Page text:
How investigative journalism flourished in hostile Russia
“The public doesn’t care if you bought data or got it from a source,” said Roman Anin, the founder of iStories, a Russian nonprofit survey site employing 15 people. He said he concluded that “since we live in a country where the authorities kill opposition leaders, let’s forget about these rules, because these stories are more important than our ethical rules.
This portal to Vladimir Putin‘s world opened even as some American journalists covering Russian interference in the 2016 election produced overheated essays and viral Twitter feeds. They presented Mr. Putin, in the American imagination, as an all-powerful puppet master and anyone whose name ends with the letter “v” as his agent. But it was real Russians, running their websites on the fringes of the law or from abroad, who opened the windows to Mr. Putin’s real Russia. And what they discovered was incredible personal corruption, obscure figures behind international political interference and murderous but sometimes inept security services.
Here are some examples of these revelations:
Nonprofit investigative media Proekt identified Mr Putin’s ‘secret family’ and discovered that the woman he linked to the president had acquired some $ 100 million in wealth from state-linked sources Russian.
IStories used a mine of hacked emails to document how Mr. Putin’s former son-in-law built a huge fortune through his connections with the state.
Bellingcat, which was founded in London, and Russia-based Insider identified, by name and photograph, the Russian agents who poisoned defector Sergei Skripal and his daughter in England in 2018.
The RBC media group has looked at the political machinery behind the troll farm that interferes in the US election.
Meduza exposed the deep corruption in all corners of Moscow city government, right down to the funeral sector.
Mr Navalny’s foundation flew over Mr Putin’s palace, a vast estate on the Black Sea that Mr Navalny called “the world’s biggest bribe” in a scathing video, mocking nearly two hours which he published on his return to Russia last month. The video has been viewed over 100 million times on YouTube.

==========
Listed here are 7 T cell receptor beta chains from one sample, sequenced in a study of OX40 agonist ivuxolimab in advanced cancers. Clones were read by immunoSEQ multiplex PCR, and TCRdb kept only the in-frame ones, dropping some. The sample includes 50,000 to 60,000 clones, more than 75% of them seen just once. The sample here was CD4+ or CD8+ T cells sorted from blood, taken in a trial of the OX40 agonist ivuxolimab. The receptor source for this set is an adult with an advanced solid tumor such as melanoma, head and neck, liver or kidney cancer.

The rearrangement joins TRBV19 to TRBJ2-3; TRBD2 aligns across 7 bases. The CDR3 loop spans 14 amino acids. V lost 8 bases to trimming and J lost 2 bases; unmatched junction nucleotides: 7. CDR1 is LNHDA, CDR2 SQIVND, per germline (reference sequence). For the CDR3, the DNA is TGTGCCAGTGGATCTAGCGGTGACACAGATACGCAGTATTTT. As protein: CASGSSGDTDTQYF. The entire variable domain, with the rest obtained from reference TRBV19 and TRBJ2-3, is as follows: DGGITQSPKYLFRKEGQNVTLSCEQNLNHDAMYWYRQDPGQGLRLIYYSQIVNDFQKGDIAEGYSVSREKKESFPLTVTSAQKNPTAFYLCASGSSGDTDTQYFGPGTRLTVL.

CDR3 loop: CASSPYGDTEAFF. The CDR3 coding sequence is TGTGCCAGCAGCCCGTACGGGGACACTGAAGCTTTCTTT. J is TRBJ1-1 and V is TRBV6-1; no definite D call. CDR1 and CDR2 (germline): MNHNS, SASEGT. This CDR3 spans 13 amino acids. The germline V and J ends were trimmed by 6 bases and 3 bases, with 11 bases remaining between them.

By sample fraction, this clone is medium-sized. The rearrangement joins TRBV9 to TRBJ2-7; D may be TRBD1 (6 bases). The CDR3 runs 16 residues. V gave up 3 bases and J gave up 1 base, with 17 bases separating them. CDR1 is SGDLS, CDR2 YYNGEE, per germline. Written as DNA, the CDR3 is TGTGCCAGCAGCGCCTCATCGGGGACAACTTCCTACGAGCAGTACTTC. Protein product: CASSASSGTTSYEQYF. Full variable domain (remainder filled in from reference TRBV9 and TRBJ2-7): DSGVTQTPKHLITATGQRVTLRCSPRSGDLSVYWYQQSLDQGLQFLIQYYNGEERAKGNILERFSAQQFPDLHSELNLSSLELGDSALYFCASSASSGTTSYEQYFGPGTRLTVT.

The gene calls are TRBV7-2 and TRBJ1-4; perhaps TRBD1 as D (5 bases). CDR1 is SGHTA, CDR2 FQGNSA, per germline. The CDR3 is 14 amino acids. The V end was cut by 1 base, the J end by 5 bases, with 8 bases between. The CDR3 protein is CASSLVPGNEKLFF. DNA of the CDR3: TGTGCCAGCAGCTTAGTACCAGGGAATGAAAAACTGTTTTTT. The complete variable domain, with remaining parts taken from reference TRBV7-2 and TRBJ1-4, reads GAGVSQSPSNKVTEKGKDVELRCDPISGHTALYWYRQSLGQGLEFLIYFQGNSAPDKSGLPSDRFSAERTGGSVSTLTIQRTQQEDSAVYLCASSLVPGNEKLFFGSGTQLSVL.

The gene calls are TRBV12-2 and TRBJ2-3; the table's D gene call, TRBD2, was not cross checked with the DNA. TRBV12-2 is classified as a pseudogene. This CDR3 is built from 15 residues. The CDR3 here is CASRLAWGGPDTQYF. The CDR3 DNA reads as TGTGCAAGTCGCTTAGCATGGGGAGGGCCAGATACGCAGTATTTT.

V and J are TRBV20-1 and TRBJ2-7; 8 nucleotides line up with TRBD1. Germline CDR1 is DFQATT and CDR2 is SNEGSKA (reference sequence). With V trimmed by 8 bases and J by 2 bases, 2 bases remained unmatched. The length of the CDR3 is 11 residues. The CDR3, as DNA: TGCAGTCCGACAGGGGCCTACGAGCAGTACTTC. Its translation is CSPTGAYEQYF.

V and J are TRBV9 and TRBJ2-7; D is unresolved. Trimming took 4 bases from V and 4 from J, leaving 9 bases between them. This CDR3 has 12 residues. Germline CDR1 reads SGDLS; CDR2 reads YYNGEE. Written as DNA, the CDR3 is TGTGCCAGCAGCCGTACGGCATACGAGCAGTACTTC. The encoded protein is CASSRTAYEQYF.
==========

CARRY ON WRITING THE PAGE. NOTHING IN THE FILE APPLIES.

There is currently a tendency in parts of the American media to reflexively denounce the rise of alternative voices and open platforms on social networks, seeing them only as vectors of disinformation or tools of Donald J. Trump. Russia is a powerful reminder to the other side of this story, the power of these new platforms to challenge one of the world’s most corrupt governments. This is why, for example, Mr. Navalny strongly criticized Twitter’s decision to ban Mr. Trump, call it is an “unacceptable act of censorship”.
The new Russian investigative medium is also resolutely the Internet. And it all started with Mr. Navalny, a lawyer and blogger who created a YouTube investigative style that draws more on the lightweight and even formats of this platform than heavily produced documentaries or magazine surveys. news.
Mr. Navalny does not present himself as a journalist. “We use investigative journalism as a tool to achieve our political goals,” said his assistant, Ms Pevchikh. (A convention they break: getting comments from the target of an investigation.) Indeed, his relationship with freelance journalists can be complicated. Most are careful to maintain their identity as independent actors, not activists. They criticize him, but also send him messages of their stories, hoping he will promote them to his own large audience, and he criticizes them publicly, in turn, for being too gentle with the Kremlin.
New news outlets have also learned from Mr Navalny. Many of them imitated her style on YouTube. And he proved that certain lines could be crossed. In addition, they all undoubtedly benefit from the homogeneity of television networks. Imagine how much YouTube you would watch if the only news channels available were Fox News, Newsmax, and OAN.